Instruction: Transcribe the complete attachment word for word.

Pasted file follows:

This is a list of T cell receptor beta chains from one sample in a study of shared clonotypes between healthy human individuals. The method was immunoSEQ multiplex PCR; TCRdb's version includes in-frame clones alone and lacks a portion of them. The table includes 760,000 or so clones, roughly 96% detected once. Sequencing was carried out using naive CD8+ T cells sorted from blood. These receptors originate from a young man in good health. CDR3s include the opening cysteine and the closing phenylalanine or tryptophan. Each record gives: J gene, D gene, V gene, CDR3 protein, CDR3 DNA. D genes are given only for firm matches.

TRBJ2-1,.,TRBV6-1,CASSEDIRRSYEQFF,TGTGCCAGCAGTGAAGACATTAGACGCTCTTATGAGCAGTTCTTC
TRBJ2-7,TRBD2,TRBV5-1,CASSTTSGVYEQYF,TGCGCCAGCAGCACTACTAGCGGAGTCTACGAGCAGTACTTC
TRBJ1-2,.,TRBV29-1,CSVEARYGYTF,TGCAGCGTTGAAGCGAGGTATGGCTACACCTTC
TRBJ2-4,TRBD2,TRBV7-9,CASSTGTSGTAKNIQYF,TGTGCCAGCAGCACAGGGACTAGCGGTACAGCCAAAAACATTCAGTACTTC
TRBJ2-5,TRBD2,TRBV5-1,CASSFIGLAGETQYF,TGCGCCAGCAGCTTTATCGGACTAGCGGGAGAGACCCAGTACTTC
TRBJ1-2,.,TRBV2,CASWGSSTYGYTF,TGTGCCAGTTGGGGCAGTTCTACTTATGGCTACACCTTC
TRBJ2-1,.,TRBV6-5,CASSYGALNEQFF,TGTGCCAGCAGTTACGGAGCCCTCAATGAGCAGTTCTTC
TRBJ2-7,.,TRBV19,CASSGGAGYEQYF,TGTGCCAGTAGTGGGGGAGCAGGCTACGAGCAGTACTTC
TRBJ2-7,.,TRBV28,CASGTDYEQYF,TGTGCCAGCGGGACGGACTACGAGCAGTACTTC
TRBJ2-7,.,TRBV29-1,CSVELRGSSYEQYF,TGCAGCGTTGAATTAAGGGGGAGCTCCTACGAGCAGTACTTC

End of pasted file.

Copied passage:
This is a list of T cell receptor beta chains from one sample in a study of shared clonotypes between healthy human individuals. The method was immunoSEQ multiplex PCR; TCRdb's version includes in-frame clones alone and lacks a portion of them. The table includes 760,000 or so clones, roughly 96% detected once. Sequencing was carried out using naive CD8+ T cells sorted from blood. These receptors originate from a young man in good health. CDR3s include the opening cysteine and the closing phenylalanine or tryptophan. Each record gives: J gene, D gene, V gene, CDR3 protein, CDR3 DNA. D genes are given only for firm matches.

TRBJ2-1,.,TRBV6-1,CASSEDIRRSYEQFF,TGTGCCAGCAGTGAAGACATTAGACGCTCTTATGAGCAGTTCTTC
TRBJ2-7,TRBD2,TRBV5-1,CASSTTSGVYEQYF,TGCGCCAGCAGCACTACTAGCGGAGTCTACGAGCAGTACTTC
TRBJ1-2,.,TRBV29-1,CSVEARYGYTF,TGCAGCGTTGAAGCGAGGTATGGCTACACCTTC
TRBJ2-4,TRBD2,TRBV7-9,CASSTGTSGTAKNIQYF,TGTGCCAGCAGCACAGGGACTAGCGGTACAGCCAAAAACATTCAGTACTTC
TRBJ2-5,TRBD2,TRBV5-1,CASSFIGLAGETQYF,TGCGCCAGCAGCTTTATCGGACTAGCGGGAGAGACCCAGTACTTC
TRBJ1-2,.,TRBV2,CASWGSSTYGYTF,TGTGCCAGTTGGGGCAGTTCTACTTATGGCTACACCTTC
TRBJ2-1,.,TRBV6-5,CASSYGALNEQFF,TGTGCCAGCAGTTACGGAGCCCTCAATGAGCAGTTCTTC
TRBJ2-7,.,TRBV19,CASSGGAGYEQYF,TGTGCCAGTAGTGGGGGAGCAGGCTACGAGCAGTACTTC
TRBJ2-7,.,TRBV28,CASGTDYEQYF,TGTGCCAGCGGGACGGACTACGAGCAGTACTTC
TRBJ2-7,.,TRBV29-1,CSVELRGSSYEQYF,TGCAGCGTTGAATTAAGGGGGAGCTCCTACGAGCAGTACTTC